Last Stop! A visit to the ‘Perm Rep’
By the end of the second day of the study trip, our 24-strong group of voluntary sector leaders were certainly tired but not yet done. Our last visit was to the Ireland’s Permanent Representation to the EU, based not far from the Parliament building. This entity, often known as the ‘Perm Rep’ is the State’s largest overseas mission in the world, with staff assigned from almost all Government departments. The Perm Rep is dedicated to pursuing, securing and protecting Ireland’s interests and objectives in the EU.
The team at the Rep includes one or more officials from almost all Government Departments. The Perm Rep is Ireland’s biggest diplomatic mission, negotiating and lobbying on behalf of Ireland. We met with attachés Sarah McCabe and Fiona Ralph who explained how they interact with the EU legislative process and participate on Working Groups related to various policy issues. They engaged in an excellent discussion with The Wheel group and from this we were reminded of the importance of national level advocacy, as although they are based in Brussels, they take a steer from their departments at home.
Homeward Bound — Informed and Motivated for More
As we waited to board our plane at Zaventum Airport, our group reflected over a beer on what the highlights of the trip had been, what new information had we gleaned and what we planned to do with it. The overwhelming reaction was extremely positive, with participants pledging to engage even more in European funded programmes and to liaise with their MEPs more actively in future. Many expressed real gratitude towards the ten Irish MEPs who had taken time out to meet the group and listened to our concerns and advocacy asks.
Summing up, The Wheel’s second study trip to Brussels was a big success. As one participant reported, “The Study Trip was a very helpful learning experience and excellently organised. The best of its kind I have every been on by far. Very well done to all concerned.”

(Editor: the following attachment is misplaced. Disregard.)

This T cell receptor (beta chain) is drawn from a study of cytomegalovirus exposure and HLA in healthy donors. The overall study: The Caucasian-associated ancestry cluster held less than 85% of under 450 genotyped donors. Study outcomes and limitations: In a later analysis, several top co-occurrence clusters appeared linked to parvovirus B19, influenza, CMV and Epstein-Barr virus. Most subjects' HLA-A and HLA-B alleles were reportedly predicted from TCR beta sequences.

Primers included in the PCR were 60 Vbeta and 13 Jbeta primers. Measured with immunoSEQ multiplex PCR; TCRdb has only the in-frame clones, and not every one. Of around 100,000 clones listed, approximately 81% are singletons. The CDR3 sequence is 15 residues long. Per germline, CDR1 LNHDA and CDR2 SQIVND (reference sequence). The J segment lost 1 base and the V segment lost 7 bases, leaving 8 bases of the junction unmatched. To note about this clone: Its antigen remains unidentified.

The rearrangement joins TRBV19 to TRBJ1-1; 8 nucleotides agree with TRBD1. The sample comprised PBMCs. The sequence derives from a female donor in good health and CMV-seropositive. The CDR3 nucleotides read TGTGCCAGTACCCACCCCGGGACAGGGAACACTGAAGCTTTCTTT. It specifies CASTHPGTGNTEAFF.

On the back of this success, we will seek out more knowledge-sharing experiences like this one and study tours that motivate and inform our members.
EU Budget — Agreed or Delayed?
And as for the EU budget — has a deal been done? Was the EU summit a success? Unfortunately, the two day gathering of EU leaders that took place just as we were leaving Brussels led to nothing. It saw a standoff between poorer member states of the EU and the “frugal four”: Netherlands, Denmark, Austria and Sweden. While Ireland has now become a net contributor, our government’s current position is to willingly contribute more to the EU budget over the next seven years, but not if that means payments to Irish farmers are cut back.
A date for a follow-up meeting is yet to be set. And as this negotiation drags on, it means potential delays to the rollout of European Union programmes from which our members wish to benefit, including the European Social Fund, Interreg, PEACE PLUS, and ERASMUS+. At The Wheel’s EU Programmes desk, we will keep track of these developments and bring you news as it emerges.
And what of a date for a follow-up Study Trip to the EU Institutions in 2021, when the EU programmes are launched and the budget agreed? Watch this space.
Want more information? The Wheel is happy to share the presentations from the EC that the study trip group received in Brussels. Simply contact Europe@wheel.ie